“Therefore I take pleasures in infirmities, in reproaches, in necessities, in persecutions, in distresses for Christ’s sake: for when I am weak, then am I strong. I am become a fool in glorying; ye have compelled me: for I ought to have been commended of you: for in nothing am I behind the very chiefest apostles, though I be nothing.” (2 Corinthians 12:10-11)
It’s those last four words that get me. Paul, for all his advancement in the things of Christ chooses to remain humble and keep himself in perspective. Jesus says “for without me ye can do nothing” (John 15:5). Paul take this stark statement of Jesus one further.
When once you cross a certain threshold and truly see the grandeur and splendor and outrageous power of God, coming down from that high is sobering. Paul’s right. Without Jesus, we only have others to compare ourselves to and as such, are subjective and/or intersubjective into nothingness (That’s gentle–we’re nothing, but bear with me.). If that makes sense. And yet Paul was fine with this. Fine with the litotes of of describing himself thus.
“Wherefore, though I might be much bold in Christ to enjoin thee that which is convenient, Yet for love’s sake I rather beseech thee, being such an one as Paul the aged, and now also a prisoner of Jesus Christ.” (Philemon 1:8-9)
Anyone the world over, whether believer or non, should have some vestige of respect for Paul and what he did. His utter devotion to a cause greater than he. His atavistic asceticism in championing something so against the grain as to be revolutionary. His willingness to be imprisoned and tortured. To be martyred, to lay down his life. These character traits are of supreme value for anyone following after. And with reference to the other apostles to which he compared himself, they had walked with Jesus. Granted, Paul (then Saul) was knocked off his horse by Jesus on the road to Damascus. His interaction carrying the weight of severe conviction for his way of life and an accompanying physical blindness to match his spiritual. The other disciples were handpicked by the Lord to follow after. Paul’s was a touch more dramatic. He had gone through ways of life and living that distilled out into the few and varied letters we have in our New Testament. His life lessons translating into the handbook from which we take much of our Christian mores today. And yet his declaration of nothingness. What is it with him? He is self-effacing but there is something deeper at work. Namely a relationship with Jesus like a deep undercurrent or a transcendent jet stream unaffected by anything on earth.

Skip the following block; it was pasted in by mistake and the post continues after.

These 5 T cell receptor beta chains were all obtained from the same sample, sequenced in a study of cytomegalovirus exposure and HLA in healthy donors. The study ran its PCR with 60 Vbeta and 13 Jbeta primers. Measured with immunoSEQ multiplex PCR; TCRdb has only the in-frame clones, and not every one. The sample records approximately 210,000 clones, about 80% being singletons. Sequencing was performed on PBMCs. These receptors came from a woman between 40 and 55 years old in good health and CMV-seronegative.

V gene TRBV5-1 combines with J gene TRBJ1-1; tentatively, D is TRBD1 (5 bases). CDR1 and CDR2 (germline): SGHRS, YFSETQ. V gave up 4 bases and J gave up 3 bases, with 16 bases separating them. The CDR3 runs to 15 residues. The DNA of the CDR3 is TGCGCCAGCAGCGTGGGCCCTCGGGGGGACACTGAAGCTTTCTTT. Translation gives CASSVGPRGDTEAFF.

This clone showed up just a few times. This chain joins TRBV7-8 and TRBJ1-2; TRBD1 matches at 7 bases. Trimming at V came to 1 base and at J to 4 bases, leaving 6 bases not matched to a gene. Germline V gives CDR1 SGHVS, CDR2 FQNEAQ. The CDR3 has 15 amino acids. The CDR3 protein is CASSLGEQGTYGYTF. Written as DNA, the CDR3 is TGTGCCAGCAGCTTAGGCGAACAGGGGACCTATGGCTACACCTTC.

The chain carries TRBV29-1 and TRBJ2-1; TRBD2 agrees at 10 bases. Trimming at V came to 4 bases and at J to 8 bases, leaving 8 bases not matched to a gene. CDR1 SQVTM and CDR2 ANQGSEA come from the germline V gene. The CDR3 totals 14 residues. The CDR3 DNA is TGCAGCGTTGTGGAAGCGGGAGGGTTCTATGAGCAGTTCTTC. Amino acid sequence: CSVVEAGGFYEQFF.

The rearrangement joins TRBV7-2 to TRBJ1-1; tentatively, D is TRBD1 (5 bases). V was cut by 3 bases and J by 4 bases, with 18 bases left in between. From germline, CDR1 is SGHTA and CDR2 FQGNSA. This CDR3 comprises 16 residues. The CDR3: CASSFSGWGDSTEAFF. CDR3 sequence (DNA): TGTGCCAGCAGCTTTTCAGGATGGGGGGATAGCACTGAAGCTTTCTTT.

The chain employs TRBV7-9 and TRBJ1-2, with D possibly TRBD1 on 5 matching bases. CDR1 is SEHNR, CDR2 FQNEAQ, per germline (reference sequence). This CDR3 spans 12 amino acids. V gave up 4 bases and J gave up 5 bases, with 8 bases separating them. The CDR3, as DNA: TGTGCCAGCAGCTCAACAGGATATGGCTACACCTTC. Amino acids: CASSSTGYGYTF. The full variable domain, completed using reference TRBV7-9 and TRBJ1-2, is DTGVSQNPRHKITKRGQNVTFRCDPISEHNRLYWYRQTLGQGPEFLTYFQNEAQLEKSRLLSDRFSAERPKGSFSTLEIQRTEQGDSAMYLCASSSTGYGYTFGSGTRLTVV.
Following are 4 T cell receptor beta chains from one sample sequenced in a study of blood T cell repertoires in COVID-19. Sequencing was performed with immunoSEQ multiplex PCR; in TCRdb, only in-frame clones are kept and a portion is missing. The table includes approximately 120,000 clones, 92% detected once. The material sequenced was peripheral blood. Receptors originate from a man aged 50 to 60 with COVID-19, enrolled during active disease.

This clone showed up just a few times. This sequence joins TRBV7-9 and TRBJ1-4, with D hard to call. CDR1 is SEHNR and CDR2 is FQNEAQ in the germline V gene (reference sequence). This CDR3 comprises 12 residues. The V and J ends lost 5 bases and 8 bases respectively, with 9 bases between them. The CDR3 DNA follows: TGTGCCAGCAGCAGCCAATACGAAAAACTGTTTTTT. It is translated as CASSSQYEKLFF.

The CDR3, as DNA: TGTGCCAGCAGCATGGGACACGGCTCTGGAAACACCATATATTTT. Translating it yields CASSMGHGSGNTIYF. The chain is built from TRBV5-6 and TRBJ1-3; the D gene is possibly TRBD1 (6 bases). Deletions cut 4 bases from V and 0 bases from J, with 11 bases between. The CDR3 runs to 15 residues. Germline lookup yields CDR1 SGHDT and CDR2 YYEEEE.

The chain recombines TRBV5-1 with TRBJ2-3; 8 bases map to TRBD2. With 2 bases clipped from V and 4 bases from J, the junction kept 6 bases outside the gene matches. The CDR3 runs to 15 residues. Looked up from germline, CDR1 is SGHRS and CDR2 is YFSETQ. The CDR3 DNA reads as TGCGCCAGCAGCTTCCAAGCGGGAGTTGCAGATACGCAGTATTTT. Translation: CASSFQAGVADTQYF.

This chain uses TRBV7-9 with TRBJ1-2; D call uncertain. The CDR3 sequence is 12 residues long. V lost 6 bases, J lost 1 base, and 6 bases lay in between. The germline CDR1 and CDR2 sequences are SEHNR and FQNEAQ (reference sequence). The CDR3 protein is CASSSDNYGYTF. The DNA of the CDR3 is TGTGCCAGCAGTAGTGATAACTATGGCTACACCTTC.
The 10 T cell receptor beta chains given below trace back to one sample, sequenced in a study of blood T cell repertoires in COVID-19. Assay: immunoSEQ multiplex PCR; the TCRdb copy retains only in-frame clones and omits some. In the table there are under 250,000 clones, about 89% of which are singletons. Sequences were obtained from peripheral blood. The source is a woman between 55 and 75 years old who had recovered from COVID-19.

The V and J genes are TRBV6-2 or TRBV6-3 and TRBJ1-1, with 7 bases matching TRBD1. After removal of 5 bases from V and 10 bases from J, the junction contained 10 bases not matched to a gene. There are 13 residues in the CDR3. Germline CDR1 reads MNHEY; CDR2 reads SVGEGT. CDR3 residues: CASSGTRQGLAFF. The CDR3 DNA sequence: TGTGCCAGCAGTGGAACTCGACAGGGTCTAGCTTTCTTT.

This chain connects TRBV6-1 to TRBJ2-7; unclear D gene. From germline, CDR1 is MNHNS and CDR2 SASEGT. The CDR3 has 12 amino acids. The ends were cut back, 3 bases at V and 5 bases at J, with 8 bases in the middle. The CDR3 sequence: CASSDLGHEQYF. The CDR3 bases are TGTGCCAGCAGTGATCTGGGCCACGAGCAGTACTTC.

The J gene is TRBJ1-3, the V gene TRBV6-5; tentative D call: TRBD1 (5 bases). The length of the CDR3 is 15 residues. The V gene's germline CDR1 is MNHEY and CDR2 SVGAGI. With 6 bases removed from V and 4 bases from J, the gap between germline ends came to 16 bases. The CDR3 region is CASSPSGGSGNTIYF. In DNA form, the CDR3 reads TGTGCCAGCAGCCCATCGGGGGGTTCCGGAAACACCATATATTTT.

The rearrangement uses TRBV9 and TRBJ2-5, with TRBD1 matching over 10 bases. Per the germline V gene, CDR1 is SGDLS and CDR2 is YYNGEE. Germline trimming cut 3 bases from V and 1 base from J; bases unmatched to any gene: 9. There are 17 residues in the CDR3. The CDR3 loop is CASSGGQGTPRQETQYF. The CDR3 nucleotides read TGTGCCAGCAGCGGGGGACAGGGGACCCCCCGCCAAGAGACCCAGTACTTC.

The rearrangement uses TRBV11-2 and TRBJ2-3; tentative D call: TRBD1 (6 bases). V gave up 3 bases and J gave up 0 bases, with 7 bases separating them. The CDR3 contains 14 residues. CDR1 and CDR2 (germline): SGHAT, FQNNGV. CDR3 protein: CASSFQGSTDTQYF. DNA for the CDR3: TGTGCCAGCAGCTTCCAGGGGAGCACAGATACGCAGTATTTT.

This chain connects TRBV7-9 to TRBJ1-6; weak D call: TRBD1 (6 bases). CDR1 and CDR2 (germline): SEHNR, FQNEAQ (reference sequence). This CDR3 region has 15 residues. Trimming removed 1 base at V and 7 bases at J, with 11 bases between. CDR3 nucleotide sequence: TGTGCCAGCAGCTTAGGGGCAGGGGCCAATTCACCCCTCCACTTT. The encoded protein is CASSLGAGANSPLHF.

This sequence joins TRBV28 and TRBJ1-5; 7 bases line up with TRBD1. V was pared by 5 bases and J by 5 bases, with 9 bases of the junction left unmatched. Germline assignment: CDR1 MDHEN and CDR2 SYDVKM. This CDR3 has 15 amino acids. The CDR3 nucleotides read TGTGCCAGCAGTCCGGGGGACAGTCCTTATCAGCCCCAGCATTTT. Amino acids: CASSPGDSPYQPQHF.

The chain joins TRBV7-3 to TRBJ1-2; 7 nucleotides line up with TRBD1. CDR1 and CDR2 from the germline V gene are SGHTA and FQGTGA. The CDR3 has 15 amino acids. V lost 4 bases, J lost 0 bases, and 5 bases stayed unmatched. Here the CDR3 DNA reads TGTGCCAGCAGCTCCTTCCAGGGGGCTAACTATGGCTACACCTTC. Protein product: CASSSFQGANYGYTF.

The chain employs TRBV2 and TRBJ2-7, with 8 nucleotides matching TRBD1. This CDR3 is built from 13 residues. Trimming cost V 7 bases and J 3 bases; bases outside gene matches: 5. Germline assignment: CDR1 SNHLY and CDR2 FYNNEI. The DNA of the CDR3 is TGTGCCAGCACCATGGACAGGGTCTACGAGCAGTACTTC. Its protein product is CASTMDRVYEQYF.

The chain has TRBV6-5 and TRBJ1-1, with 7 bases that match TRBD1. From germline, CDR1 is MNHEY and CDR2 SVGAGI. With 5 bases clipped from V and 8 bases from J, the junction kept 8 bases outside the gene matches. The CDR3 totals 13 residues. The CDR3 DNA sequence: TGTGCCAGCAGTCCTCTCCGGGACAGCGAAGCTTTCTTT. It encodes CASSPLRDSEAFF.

“Then Paul answered, What mean ye to weep and to break mine heart? for I am ready not to be bound only, but also to die at Jerusalem for the name of the Lord Jesus.” (Acts 21:13)
When Jesus gets a hold of you and you know Him (and He knows you), you can unequivocally say things like that. You can so carelessly regard your own life as to look like “a fool in glorying”. This isn’t to say you take on a cavalier attitude to the difficulties of modern life or let yourself go without following God’s will for your life. But if you truly want to know and follow Jesus, as did Paul, He becomes your all. To where you’re lost in Him and regard yourself as “nothing”. Nothing wrong with that.
“If ye then be risen with Christ, seek those things which are above, where Christ sitteth on the right hand of God. Set your affection on things above, not on things on the earth. For ye are dead, and your life is hid with Christ in God.” (Colossians 3:1-3)